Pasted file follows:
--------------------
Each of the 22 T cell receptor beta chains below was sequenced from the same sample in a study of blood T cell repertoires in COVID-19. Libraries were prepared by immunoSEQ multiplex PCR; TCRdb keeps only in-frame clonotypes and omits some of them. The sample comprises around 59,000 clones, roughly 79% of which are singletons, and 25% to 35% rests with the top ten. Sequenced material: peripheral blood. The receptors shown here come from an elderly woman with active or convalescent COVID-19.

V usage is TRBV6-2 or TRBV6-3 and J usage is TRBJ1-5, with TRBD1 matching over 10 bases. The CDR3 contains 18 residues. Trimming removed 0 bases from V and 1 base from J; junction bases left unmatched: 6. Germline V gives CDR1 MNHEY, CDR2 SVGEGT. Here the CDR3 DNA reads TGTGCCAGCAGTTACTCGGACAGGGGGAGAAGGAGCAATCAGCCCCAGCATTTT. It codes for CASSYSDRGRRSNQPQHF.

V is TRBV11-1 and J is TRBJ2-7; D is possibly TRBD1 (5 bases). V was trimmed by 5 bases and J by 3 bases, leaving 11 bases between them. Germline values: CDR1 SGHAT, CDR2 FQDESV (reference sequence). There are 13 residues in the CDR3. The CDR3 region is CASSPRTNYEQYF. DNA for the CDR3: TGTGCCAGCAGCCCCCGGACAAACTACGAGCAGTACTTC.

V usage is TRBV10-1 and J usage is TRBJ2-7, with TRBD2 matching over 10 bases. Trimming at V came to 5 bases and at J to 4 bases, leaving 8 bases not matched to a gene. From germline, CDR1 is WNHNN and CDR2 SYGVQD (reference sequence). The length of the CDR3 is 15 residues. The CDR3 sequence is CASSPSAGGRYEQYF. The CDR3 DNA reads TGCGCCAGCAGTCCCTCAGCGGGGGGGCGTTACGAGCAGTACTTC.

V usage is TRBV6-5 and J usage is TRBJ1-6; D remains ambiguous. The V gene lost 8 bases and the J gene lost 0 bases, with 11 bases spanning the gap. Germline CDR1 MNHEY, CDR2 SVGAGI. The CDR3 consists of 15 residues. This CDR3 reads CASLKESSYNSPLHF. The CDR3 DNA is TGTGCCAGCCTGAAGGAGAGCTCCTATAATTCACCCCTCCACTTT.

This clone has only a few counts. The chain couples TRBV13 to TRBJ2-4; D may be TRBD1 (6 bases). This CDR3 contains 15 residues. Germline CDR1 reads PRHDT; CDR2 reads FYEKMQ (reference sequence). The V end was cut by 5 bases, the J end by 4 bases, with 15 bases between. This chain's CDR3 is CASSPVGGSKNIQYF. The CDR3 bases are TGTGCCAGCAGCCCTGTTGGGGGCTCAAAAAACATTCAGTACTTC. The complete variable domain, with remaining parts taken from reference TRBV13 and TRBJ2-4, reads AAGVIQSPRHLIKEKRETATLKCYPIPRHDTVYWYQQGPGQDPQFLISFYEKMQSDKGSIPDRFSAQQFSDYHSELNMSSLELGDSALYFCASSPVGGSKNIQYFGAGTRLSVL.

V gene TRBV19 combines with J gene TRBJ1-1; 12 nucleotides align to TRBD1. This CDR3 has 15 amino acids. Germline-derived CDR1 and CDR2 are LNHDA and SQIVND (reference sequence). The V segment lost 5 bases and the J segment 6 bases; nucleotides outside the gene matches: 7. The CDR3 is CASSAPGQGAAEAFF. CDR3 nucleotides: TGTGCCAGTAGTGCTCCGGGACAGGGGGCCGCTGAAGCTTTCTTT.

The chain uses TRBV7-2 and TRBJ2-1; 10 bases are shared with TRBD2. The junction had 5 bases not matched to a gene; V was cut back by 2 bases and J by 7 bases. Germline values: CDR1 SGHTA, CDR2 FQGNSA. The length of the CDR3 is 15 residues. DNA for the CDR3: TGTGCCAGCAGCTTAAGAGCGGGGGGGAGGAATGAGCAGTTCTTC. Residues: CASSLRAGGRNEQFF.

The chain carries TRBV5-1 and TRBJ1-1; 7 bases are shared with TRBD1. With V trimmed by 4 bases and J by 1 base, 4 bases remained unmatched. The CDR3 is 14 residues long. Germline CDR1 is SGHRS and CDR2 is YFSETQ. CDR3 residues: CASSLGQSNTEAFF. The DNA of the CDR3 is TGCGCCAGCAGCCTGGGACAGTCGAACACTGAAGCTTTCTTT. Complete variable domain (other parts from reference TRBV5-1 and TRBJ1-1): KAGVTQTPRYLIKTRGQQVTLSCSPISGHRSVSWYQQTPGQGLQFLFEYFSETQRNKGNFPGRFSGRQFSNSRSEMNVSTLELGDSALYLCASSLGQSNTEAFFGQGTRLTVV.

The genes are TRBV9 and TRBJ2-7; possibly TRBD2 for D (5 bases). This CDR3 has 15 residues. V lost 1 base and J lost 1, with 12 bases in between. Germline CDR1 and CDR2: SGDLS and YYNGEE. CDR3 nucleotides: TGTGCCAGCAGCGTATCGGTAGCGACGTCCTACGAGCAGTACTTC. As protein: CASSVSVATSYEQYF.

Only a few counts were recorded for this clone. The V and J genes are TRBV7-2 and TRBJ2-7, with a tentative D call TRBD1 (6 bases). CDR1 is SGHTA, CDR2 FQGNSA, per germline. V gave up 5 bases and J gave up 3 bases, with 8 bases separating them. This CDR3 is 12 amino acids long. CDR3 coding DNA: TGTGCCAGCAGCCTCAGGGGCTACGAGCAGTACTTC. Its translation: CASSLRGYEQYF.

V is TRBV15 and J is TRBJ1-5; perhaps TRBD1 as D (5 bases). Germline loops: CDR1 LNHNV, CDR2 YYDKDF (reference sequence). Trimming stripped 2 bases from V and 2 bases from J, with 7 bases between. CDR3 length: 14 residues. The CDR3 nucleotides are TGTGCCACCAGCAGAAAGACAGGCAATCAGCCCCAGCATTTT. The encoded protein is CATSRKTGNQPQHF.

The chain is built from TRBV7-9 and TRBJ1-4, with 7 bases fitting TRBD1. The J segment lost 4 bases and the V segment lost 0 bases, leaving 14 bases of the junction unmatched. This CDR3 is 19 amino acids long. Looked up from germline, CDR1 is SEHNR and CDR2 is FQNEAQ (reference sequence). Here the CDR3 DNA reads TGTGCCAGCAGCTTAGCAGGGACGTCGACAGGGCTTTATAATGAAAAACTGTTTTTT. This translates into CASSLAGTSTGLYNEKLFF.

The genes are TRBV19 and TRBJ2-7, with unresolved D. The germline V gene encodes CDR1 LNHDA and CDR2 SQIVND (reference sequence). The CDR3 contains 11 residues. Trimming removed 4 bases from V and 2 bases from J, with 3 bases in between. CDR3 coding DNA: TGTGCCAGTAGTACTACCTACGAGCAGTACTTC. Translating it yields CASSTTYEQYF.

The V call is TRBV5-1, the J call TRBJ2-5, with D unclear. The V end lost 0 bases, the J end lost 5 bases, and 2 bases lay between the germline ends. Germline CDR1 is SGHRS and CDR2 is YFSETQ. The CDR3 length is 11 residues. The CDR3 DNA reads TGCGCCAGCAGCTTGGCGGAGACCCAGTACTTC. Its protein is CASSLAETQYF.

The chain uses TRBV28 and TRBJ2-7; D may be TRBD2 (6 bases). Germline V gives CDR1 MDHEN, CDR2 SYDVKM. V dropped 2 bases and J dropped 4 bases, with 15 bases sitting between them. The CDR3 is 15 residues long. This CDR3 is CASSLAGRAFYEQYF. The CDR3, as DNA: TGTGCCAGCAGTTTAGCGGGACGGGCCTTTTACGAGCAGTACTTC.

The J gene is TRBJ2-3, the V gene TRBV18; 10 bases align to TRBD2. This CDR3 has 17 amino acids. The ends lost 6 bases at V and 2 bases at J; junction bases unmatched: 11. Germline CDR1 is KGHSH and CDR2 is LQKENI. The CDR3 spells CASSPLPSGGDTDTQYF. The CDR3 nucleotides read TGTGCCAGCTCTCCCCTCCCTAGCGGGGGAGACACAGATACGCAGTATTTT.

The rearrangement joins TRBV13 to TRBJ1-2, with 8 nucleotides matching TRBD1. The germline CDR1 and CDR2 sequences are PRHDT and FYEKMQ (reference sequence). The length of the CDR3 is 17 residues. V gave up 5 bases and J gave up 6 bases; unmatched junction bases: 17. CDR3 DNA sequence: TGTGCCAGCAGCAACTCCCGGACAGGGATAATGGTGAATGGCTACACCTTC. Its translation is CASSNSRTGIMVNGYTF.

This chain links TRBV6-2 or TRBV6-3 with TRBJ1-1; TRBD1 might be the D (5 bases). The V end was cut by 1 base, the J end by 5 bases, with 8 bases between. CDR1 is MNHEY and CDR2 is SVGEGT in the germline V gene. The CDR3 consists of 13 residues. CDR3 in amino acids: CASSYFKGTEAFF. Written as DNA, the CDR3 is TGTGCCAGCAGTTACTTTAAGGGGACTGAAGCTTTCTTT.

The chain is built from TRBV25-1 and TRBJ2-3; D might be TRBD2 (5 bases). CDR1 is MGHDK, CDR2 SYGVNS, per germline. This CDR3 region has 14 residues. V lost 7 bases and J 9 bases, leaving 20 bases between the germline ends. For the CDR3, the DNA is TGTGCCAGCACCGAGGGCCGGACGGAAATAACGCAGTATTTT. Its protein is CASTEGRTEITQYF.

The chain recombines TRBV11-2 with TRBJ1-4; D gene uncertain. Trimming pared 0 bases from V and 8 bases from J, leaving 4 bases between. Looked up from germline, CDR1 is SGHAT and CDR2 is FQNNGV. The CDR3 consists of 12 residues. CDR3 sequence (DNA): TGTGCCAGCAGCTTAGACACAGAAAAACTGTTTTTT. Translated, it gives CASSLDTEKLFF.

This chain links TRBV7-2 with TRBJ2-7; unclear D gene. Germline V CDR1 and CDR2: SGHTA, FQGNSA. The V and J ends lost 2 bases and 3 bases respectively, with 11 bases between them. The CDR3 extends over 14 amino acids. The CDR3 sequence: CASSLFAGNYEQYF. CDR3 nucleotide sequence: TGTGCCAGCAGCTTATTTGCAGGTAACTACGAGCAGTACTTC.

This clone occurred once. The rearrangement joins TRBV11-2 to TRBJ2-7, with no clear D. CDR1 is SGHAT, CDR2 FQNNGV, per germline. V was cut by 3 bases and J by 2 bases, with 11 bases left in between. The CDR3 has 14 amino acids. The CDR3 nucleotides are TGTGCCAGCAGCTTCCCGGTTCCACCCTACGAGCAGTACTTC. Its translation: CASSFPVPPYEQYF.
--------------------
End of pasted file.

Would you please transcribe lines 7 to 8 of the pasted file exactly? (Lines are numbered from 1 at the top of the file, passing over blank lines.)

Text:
V gene TRBV19 combines with J gene TRBJ1-1; 12 nucleotides align to TRBD1. This CDR3 has 15 amino acids. Germline-derived CDR1 and CDR2 are LNHDA and SQIVND (reference sequence). The V segment lost 5 bases and the J segment 6 bases; nucleotides outside the gene matches: 7. The CDR3 is CASSAPGQGAAEAFF. CDR3 nucleotides: TGTGCCAGTAGTGCTCCGGGACAGGGGGCCGCTGAAGCTTTCTTT.

The chain uses TRBV7-2 and TRBJ2-1; 10 bases are shared with TRBD2. The junction had 5 bases not matched to a gene; V was cut back by 2 bases and J by 7 bases. Germline values: CDR1 SGHTA, CDR2 FQGNSA. The length of the CDR3 is 15 residues. DNA for the CDR3: TGTGCCAGCAGCTTAAGAGCGGGGGGGAGGAATGAGCAGTTCTTC. Residues: CASSLRAGGRNEQFF.